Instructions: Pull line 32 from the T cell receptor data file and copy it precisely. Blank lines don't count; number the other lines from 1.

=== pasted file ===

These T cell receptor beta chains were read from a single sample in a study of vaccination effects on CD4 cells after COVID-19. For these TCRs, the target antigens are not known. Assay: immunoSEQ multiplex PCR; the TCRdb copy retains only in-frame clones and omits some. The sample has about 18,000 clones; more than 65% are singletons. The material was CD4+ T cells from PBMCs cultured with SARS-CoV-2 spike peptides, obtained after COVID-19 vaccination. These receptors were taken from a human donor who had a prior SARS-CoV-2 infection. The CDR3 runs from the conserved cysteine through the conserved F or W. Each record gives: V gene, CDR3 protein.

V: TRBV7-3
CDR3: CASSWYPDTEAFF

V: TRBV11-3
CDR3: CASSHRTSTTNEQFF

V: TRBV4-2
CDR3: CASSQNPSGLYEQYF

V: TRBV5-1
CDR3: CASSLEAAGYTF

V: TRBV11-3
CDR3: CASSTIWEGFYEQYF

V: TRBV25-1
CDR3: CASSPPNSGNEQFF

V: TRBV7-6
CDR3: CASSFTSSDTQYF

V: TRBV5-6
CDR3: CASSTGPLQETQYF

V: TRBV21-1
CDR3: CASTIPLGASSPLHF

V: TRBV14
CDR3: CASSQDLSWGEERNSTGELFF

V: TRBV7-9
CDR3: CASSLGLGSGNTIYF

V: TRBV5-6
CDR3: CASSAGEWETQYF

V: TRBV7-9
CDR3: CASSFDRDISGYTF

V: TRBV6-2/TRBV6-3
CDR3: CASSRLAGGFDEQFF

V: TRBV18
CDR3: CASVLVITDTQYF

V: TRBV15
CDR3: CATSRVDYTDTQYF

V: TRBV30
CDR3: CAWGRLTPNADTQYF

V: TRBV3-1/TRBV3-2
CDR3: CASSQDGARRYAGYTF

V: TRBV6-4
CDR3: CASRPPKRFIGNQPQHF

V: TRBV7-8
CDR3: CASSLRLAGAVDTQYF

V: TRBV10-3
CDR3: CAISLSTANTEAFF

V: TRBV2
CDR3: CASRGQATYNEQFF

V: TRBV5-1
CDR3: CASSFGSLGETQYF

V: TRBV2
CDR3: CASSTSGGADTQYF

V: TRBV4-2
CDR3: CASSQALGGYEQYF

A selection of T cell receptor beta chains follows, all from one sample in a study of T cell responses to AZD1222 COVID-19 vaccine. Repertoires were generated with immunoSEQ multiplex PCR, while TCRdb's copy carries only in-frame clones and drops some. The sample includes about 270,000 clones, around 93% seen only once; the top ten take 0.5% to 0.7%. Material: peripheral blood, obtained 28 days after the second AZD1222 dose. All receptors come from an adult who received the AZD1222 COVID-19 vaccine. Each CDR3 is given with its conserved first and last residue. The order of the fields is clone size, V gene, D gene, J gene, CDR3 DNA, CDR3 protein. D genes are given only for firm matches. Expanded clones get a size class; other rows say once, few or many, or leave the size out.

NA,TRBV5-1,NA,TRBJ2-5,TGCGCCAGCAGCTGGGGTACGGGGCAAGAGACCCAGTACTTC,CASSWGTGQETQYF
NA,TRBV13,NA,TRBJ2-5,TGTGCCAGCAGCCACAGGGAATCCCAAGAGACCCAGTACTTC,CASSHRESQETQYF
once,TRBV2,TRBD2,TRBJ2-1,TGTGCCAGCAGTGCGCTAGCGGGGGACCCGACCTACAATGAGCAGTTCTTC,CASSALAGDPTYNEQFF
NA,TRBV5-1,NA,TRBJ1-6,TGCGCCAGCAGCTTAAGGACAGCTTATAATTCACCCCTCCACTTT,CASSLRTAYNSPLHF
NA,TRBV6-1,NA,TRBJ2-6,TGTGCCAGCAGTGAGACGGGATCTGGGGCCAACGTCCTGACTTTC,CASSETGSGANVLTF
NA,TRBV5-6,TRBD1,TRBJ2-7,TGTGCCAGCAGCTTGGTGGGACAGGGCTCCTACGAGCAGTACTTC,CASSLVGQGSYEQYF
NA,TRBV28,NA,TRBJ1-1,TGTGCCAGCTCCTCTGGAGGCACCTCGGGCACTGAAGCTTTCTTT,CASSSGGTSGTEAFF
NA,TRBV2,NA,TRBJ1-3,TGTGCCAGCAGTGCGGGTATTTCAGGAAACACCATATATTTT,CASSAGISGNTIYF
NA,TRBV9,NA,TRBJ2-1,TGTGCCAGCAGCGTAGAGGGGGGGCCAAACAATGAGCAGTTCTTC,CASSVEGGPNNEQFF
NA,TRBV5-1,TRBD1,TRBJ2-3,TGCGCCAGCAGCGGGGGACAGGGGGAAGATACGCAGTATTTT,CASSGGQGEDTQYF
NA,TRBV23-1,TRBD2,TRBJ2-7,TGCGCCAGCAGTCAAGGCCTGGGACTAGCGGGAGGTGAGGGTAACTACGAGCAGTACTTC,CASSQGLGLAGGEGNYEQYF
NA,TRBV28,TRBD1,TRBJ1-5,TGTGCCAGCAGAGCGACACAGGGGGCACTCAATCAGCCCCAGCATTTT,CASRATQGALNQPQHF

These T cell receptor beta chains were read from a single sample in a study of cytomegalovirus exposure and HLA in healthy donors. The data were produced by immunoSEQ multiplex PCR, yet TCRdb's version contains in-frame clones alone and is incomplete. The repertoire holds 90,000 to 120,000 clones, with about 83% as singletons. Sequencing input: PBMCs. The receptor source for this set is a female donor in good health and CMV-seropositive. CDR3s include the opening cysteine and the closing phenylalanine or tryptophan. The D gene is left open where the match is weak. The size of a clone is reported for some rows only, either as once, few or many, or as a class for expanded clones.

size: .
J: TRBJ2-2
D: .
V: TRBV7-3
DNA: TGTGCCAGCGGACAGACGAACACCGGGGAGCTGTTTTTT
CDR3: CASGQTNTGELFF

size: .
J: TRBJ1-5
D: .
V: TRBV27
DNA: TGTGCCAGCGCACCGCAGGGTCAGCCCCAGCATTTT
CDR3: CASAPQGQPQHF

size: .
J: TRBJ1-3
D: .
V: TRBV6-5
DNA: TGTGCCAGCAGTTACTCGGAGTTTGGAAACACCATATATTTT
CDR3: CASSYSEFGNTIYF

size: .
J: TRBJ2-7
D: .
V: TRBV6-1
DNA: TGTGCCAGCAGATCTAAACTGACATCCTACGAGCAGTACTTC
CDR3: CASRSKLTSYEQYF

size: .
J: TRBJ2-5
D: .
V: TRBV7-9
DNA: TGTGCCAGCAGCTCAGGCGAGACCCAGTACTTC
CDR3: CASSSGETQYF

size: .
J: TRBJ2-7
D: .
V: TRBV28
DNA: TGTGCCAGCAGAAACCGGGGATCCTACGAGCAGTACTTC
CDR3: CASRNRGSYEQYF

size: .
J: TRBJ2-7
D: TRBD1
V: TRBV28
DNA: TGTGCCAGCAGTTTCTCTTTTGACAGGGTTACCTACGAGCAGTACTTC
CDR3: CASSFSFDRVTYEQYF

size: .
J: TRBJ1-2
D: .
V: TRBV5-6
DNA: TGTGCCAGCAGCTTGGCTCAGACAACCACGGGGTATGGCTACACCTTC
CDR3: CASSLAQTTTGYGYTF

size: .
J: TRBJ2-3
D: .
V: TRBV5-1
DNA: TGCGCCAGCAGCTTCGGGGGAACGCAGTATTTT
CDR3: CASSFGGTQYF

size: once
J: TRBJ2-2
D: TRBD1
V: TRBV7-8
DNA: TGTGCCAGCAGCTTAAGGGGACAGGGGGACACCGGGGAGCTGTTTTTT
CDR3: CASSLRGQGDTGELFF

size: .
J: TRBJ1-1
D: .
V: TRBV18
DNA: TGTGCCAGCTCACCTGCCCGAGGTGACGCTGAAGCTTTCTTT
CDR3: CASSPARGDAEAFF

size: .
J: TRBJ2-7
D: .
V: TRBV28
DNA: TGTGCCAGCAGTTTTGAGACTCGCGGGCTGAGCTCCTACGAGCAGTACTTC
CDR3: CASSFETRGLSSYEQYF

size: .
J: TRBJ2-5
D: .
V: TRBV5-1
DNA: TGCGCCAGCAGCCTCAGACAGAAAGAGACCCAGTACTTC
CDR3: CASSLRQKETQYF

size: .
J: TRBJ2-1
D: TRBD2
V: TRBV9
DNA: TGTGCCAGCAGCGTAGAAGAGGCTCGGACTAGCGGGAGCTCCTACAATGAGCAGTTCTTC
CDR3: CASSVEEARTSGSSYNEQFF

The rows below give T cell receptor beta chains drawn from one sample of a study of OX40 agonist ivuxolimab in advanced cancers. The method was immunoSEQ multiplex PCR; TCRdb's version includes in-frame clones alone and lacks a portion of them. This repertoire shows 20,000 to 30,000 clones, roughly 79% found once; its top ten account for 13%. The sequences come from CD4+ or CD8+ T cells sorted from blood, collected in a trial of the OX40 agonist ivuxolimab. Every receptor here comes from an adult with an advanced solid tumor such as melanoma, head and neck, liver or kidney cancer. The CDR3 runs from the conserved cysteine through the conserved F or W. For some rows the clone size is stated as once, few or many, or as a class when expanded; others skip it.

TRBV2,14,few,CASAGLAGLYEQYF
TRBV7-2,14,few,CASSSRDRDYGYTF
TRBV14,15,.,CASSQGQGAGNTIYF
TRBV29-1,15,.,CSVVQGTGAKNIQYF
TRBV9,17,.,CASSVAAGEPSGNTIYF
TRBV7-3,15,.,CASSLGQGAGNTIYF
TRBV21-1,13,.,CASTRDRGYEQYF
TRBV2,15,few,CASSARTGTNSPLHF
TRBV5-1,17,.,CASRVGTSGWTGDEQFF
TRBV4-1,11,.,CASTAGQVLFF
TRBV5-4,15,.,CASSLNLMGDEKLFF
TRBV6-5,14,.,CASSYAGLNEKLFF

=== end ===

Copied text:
V: TRBV15